Experimental procedures for the synthesis of compounds 4, described in the present synthetic Scheme (Scheme 1), have been reported in our earlier JOC paper.34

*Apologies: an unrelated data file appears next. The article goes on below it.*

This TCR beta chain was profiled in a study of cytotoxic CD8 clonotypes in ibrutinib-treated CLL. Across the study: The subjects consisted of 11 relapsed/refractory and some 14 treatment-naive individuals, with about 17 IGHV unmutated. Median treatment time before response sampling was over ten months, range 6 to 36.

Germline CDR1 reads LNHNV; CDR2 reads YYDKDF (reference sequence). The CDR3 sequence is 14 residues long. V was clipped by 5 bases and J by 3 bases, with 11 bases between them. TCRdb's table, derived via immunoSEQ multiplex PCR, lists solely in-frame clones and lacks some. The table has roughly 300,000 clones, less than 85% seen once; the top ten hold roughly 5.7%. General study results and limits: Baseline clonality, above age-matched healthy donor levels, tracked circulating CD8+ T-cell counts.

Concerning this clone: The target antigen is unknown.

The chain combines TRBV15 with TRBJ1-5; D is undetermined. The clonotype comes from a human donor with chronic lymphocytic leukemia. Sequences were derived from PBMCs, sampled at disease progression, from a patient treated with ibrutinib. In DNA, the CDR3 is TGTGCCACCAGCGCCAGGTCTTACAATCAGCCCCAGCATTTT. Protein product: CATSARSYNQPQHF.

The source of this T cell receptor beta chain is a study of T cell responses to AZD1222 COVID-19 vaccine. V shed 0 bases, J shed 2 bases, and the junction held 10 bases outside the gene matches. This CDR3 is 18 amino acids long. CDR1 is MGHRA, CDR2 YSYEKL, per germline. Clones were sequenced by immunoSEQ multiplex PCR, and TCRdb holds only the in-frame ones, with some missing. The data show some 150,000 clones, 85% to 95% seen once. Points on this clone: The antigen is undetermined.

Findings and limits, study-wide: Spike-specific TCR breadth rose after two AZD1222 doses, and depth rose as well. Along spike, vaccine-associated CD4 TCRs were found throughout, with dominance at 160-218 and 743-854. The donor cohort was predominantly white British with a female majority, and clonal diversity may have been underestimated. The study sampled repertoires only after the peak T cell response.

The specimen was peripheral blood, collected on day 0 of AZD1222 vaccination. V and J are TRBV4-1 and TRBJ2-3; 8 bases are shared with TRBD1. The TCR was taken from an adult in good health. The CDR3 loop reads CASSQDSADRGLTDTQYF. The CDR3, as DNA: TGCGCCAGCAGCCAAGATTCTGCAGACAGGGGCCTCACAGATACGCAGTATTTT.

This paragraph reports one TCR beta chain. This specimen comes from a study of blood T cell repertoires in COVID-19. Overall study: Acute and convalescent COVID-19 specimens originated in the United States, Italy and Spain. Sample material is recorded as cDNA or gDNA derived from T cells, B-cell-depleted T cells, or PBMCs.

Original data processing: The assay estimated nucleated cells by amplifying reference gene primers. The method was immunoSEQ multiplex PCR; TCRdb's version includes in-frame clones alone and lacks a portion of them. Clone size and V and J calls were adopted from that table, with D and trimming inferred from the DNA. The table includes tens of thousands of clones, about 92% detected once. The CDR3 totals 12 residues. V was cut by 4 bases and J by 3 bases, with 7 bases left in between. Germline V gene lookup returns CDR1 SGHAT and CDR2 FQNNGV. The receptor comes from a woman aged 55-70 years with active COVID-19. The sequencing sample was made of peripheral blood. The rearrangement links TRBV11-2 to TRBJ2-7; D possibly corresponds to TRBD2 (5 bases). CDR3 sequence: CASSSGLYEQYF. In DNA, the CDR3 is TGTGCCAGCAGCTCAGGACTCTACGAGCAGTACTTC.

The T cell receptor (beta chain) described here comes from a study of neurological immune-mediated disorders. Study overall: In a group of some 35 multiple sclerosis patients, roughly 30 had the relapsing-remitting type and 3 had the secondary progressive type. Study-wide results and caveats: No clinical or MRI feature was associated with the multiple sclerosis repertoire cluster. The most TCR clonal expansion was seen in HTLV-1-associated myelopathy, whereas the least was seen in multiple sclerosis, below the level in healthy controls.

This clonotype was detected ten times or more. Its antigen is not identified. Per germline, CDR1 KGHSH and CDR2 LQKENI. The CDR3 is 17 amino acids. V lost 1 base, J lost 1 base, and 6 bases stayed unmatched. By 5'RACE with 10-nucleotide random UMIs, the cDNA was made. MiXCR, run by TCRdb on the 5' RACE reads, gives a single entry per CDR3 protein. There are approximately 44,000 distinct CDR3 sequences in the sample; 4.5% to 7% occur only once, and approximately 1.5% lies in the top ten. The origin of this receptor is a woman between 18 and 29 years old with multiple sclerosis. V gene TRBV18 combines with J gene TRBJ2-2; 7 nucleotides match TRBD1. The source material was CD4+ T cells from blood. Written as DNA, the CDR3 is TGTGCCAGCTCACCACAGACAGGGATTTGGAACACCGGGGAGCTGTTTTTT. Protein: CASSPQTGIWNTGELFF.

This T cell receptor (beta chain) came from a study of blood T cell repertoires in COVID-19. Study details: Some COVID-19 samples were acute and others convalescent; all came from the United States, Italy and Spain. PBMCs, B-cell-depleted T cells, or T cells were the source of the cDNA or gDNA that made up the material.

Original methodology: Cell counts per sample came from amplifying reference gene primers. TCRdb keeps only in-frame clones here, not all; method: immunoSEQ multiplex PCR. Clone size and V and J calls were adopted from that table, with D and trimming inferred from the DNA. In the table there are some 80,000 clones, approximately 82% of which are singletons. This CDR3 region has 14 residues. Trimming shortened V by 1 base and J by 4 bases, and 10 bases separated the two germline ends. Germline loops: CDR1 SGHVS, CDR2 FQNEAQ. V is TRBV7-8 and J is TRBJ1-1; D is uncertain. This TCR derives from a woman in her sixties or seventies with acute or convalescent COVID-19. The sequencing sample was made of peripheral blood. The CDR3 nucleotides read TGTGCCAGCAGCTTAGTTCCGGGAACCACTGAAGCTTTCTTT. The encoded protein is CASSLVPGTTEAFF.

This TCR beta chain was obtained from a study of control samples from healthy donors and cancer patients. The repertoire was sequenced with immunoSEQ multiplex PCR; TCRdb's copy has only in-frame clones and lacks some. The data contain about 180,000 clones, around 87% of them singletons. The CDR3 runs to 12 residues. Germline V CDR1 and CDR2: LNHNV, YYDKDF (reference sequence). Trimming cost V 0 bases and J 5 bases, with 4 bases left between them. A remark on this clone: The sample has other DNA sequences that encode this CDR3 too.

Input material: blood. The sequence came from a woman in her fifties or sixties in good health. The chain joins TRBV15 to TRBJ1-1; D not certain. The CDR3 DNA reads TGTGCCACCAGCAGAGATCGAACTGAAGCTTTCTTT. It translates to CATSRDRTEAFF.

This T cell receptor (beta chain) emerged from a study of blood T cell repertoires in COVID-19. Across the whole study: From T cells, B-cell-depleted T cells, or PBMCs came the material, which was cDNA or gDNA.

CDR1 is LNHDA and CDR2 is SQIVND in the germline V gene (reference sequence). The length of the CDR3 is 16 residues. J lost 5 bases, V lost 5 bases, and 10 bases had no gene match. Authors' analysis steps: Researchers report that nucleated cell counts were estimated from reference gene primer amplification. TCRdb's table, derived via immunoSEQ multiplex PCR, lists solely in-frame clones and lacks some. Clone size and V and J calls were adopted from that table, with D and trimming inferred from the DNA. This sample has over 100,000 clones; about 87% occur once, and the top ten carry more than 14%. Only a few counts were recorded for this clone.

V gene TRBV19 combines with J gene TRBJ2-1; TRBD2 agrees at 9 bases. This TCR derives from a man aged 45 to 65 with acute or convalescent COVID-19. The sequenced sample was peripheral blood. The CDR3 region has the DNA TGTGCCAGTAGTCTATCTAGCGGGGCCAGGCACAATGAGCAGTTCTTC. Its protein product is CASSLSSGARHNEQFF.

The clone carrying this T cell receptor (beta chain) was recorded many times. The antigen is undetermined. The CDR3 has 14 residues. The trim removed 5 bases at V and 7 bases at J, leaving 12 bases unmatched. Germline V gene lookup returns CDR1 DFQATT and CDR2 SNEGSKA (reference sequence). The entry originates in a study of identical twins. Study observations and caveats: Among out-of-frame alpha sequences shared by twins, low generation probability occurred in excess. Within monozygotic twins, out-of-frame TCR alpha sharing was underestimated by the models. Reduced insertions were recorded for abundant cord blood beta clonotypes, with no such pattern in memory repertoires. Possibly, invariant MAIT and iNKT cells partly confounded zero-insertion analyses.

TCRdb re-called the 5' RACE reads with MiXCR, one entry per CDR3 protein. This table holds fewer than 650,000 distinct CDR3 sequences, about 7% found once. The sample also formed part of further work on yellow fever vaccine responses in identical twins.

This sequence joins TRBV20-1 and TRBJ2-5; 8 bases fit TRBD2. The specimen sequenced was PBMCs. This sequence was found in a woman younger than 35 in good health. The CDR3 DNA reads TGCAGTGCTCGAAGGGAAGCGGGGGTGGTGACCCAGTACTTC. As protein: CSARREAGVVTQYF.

(1R,3R,4R,5S,6S,7S)-7-benzyloxy-1-benzyloxmethyl-5-methyl-6-O-phenoxythiocarbonyl-3-(thymin-1-yl)-2-oxa-bicyclo[2.2.1]heptane (2). Compound 1 (175 mg, 0.37mmol) was coevaporated thrice with anhydrous pyridine and dissolved in the same solvent. The solution was cooled to –5 °C, and phenyl chlorothionoformate (0.172 mL, 0.55 mmol) was added dropwise. Then the reaction mixture was allowed to warm to rt and kept at this temperature for 2 h. After recovery of pyridine under reduced pressure, reaction mixture was quenched with saturated aqueous NaHCO3 and extracted with CH2Cl2. The organic layer was dried over MgSO4, concentrated, and chromatographed over silica gel (0-2 % MeOH in CH2Cl2, v/v) to give compound 2 as colorless oil (0.108 mg, 50 %). 1H NMR (600 MHz, CDCl3): δ 8.63 (1H, bs, NH), 7.71 (1H, s, H6), 7.10-7.43 (15H, m, aromatic), 5.83 (1H, s, H1′), 5.76 (1H, d, J = 9.60 Hz, H6′), 4.47-4.63 (4H, m, CH2Bn), 4.12 (1H, s, H2′), 3.91 (1H, d, Jgem = 10.8 Hz, H5′), 3.86 (1H, d, Jgem = 10.8 Hz, H5′′), 3.05 (1H, m, H7′), 2.66 (1H, d, JH2′, H7′ = 4.2 Hz, 2′H), 1.50 (3H, s, T-CH3). 1.25 (3H, d, J 7′-CH3, H7′ = 6.9 Hz, 7′CH3). 13C NMR (150 MHz): δ 195.4 (C=S),164.43 (C4), 150.1 (C2), 137.5 (C6), 136.8, 135.8, 129.5, 128.5, 128.6, 128.1, 127.8, 126.7, 126.1, 121.8 (aromatic), 109.5 (C5), 88.3 (C4′), 88.0 (C1′), 83.6 (C6′), 78.2 (C3′), 73.9 (CH2Bn), 72.3 (CH2Bn), 66.1 (C5′), 47.9 (C2′), 12.0 (T-CH3), 8.75 (7′-CH3). MALDI-TOF m/z: [M+H]+ found 615.19, calcd 615.21.